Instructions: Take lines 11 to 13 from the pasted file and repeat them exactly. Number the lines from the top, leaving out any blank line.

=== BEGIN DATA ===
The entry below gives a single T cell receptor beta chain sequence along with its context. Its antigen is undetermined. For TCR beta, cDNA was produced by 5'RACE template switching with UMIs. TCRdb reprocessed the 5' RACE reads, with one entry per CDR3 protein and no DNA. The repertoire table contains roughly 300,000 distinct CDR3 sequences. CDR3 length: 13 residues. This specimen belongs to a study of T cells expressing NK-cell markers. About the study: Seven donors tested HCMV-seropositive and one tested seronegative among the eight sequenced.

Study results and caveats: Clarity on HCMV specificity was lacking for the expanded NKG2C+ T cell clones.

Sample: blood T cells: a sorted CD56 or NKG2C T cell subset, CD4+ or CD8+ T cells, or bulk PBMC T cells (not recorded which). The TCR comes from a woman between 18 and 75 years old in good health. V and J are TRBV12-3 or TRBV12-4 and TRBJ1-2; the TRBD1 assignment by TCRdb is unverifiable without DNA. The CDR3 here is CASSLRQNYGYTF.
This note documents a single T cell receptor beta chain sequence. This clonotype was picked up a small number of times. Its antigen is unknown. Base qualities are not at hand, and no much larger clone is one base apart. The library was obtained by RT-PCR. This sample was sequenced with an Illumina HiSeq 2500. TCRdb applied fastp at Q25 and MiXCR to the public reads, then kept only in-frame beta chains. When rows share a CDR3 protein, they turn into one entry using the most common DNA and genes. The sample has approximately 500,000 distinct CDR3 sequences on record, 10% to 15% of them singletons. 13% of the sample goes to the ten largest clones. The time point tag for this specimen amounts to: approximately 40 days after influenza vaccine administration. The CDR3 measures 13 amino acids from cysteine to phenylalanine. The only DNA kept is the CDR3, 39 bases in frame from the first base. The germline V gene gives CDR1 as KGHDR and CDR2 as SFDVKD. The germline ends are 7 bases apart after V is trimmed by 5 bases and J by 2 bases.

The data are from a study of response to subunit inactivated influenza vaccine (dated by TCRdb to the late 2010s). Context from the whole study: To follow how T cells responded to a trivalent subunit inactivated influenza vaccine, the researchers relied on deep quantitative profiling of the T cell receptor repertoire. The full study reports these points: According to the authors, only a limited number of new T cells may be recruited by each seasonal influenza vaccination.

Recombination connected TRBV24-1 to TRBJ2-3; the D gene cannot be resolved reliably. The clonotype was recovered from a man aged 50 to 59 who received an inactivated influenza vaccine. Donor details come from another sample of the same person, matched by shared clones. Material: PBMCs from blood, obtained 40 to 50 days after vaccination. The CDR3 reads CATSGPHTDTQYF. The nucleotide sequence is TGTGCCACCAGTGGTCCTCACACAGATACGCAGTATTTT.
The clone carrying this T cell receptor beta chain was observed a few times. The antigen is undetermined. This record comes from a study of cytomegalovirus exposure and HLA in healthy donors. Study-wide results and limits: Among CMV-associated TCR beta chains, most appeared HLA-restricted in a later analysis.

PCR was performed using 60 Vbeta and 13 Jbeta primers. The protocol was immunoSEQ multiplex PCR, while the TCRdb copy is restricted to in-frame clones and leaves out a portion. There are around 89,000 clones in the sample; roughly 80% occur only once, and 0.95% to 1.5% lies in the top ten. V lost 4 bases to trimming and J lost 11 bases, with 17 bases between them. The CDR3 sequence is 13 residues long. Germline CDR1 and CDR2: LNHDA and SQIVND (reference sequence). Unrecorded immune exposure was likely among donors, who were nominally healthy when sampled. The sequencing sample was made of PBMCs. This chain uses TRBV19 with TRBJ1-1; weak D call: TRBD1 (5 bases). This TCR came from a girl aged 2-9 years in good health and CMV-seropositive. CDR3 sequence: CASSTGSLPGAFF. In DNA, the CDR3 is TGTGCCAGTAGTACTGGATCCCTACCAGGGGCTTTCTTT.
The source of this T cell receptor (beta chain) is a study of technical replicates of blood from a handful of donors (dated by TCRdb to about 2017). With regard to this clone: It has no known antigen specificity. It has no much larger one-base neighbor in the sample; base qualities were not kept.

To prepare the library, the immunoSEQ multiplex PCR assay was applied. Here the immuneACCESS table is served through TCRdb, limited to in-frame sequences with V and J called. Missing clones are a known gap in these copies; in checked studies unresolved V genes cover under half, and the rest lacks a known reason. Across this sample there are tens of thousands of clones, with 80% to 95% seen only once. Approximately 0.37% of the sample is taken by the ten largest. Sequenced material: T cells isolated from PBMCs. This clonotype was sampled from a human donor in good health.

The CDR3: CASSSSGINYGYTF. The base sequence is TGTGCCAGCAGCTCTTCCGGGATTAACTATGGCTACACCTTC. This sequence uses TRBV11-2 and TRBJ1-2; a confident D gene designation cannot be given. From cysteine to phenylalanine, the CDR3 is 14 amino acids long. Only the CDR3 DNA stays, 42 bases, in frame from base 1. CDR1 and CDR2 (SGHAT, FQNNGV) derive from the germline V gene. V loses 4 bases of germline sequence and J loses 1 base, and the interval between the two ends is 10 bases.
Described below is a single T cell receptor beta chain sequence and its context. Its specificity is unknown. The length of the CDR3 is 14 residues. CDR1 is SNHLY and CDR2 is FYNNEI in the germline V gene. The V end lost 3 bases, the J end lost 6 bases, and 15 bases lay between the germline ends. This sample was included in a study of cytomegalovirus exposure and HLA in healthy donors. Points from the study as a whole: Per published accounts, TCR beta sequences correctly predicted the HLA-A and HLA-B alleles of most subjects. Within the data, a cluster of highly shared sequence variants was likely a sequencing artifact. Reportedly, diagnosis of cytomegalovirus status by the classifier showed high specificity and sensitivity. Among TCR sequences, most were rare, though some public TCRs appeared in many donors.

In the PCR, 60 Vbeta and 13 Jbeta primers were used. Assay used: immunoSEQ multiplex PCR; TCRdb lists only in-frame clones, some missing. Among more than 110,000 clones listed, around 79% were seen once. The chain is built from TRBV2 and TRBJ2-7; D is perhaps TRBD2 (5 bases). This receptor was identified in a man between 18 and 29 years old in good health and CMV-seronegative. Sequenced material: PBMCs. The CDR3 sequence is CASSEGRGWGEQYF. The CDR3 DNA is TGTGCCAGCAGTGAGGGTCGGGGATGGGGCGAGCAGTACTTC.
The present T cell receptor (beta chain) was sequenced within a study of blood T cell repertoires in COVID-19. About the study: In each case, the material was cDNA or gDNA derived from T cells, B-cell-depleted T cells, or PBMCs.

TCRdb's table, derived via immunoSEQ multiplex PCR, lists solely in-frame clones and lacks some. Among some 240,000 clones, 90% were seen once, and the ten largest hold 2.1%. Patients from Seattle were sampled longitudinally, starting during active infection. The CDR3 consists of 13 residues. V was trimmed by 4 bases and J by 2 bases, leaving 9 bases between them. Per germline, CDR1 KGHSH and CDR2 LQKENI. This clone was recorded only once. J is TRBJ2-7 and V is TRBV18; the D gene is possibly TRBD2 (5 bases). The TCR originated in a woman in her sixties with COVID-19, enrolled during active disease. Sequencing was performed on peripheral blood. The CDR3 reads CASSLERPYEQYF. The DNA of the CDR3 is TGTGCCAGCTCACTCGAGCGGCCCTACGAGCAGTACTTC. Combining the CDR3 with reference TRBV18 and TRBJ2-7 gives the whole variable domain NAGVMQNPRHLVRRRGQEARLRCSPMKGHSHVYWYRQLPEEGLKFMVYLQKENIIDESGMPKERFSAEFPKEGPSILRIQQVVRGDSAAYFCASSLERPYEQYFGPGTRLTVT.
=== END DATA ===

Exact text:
The CDR3: CASSSSGINYGYTF. The base sequence is TGTGCCAGCAGCTCTTCCGGGATTAACTATGGCTACACCTTC. This sequence uses TRBV11-2 and TRBJ1-2; a confident D gene designation cannot be given. From cysteine to phenylalanine, the CDR3 is 14 amino acids long. Only the CDR3 DNA stays, 42 bases, in frame from base 1. CDR1 and CDR2 (SGHAT, FQNNGV) derive from the germline V gene. V loses 4 bases of germline sequence and J loses 1 base, and the interval between the two ends is 10 bases.
Described below is a single T cell receptor beta chain sequence and its context. Its specificity is unknown. The length of the CDR3 is 14 residues. CDR1 is SNHLY and CDR2 is FYNNEI in the germline V gene. The V end lost 3 bases, the J end lost 6 bases, and 15 bases lay between the germline ends. This sample was included in a study of cytomegalovirus exposure and HLA in healthy donors. Points from the study as a whole: Per published accounts, TCR beta sequences correctly predicted the HLA-A and HLA-B alleles of most subjects. Within the data, a cluster of highly shared sequence variants was likely a sequencing artifact. Reportedly, diagnosis of cytomegalovirus status by the classifier showed high specificity and sensitivity. Among TCR sequences, most were rare, though some public TCRs appeared in many donors.

In the PCR, 60 Vbeta and 13 Jbeta primers were used. Assay used: immunoSEQ multiplex PCR; TCRdb lists only in-frame clones, some missing. Among more than 110,000 clones listed, around 79% were seen once. The chain is built from TRBV2 and TRBJ2-7; D is perhaps TRBD2 (5 bases). This receptor was identified in a man between 18 and 29 years old in good health and CMV-seronegative. Sequenced material: PBMCs. The CDR3 sequence is CASSEGRGWGEQYF. The CDR3 DNA is TGTGCCAGCAGTGAGGGTCGGGGATGGGGCGAGCAGTACTTC.